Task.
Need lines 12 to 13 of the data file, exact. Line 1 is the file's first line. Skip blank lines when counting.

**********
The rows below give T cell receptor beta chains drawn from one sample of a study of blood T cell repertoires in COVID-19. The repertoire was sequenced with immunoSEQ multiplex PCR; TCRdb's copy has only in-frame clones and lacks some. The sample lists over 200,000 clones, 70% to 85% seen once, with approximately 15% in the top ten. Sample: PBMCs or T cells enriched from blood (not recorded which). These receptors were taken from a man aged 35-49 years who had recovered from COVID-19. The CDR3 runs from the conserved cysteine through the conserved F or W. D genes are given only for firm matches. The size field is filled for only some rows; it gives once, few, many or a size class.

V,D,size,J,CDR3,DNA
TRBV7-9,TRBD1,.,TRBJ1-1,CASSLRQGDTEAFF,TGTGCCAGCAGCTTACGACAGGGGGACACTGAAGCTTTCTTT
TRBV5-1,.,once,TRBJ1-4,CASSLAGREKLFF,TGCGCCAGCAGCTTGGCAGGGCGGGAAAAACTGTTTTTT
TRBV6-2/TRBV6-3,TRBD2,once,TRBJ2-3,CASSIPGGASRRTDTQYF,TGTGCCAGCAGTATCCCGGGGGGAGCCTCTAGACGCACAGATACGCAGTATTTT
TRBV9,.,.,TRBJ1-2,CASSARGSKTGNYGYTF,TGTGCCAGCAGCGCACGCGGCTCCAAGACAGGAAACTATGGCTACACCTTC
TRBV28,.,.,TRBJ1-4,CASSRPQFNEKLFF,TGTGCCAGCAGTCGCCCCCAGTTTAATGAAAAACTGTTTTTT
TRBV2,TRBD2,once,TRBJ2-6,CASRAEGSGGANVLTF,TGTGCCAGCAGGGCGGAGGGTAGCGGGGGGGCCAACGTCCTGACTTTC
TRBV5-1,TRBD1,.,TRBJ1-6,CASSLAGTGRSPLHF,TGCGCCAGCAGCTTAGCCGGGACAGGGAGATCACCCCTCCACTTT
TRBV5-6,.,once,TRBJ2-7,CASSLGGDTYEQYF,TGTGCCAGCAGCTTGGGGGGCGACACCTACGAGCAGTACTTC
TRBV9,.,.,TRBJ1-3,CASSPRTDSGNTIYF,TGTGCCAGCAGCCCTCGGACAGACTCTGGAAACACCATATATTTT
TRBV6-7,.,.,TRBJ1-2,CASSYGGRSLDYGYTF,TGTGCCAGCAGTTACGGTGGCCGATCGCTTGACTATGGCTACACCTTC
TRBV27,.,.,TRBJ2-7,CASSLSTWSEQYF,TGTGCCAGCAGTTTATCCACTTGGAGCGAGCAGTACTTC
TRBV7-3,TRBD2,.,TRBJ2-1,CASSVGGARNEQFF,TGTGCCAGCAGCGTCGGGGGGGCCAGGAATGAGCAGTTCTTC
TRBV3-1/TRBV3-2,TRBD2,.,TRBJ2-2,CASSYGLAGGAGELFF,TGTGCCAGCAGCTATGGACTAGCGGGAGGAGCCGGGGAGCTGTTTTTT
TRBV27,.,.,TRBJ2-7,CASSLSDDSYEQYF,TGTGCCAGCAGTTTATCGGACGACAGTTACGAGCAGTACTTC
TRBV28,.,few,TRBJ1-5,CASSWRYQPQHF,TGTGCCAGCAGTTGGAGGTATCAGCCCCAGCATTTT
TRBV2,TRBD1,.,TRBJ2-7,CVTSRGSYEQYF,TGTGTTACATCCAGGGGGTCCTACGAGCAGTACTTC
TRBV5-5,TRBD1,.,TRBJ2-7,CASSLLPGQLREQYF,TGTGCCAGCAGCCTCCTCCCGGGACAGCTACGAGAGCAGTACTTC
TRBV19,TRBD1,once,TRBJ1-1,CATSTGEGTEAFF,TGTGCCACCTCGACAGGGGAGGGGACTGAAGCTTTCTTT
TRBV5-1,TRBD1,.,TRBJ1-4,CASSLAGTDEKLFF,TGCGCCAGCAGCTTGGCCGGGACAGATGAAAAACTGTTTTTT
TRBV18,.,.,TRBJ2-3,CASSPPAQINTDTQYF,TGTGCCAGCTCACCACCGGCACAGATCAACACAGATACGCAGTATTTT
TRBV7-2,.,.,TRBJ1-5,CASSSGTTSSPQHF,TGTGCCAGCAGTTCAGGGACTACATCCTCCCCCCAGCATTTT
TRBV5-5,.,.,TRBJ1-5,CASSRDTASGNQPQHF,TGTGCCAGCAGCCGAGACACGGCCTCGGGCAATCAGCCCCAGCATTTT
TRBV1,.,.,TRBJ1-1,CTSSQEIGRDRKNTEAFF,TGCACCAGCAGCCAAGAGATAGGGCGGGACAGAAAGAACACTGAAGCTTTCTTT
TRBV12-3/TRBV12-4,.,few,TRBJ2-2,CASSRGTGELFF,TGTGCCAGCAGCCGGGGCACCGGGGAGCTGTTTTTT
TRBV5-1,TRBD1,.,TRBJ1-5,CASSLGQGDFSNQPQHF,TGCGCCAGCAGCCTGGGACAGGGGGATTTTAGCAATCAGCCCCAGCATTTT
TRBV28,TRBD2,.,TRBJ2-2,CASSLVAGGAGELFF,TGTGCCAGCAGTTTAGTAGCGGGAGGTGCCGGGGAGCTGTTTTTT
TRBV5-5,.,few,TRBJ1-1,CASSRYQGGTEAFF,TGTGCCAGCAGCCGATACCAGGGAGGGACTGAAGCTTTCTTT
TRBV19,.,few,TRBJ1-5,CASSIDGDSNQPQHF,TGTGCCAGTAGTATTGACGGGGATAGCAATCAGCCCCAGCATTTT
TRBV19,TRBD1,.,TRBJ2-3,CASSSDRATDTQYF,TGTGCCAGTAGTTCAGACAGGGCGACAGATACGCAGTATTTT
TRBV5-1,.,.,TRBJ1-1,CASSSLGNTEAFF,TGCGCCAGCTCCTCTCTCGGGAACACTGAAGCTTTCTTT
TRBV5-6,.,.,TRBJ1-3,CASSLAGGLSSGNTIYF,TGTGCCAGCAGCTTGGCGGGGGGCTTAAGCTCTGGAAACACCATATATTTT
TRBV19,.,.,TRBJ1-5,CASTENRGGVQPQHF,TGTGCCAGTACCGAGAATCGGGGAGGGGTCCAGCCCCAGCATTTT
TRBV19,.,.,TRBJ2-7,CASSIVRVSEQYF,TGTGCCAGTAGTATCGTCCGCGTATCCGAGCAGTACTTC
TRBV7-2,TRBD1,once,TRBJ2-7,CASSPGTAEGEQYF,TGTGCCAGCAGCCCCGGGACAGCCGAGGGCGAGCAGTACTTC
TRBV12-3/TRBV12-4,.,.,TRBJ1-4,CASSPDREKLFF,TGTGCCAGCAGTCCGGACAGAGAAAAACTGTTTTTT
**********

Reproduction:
TRBV6-7,.,.,TRBJ1-2,CASSYGGRSLDYGYTF,TGTGCCAGCAGTTACGGTGGCCGATCGCTTGACTATGGCTACACCTTC
TRBV27,.,.,TRBJ2-7,CASSLSTWSEQYF,TGTGCCAGCAGTTTATCCACTTGGAGCGAGCAGTACTTC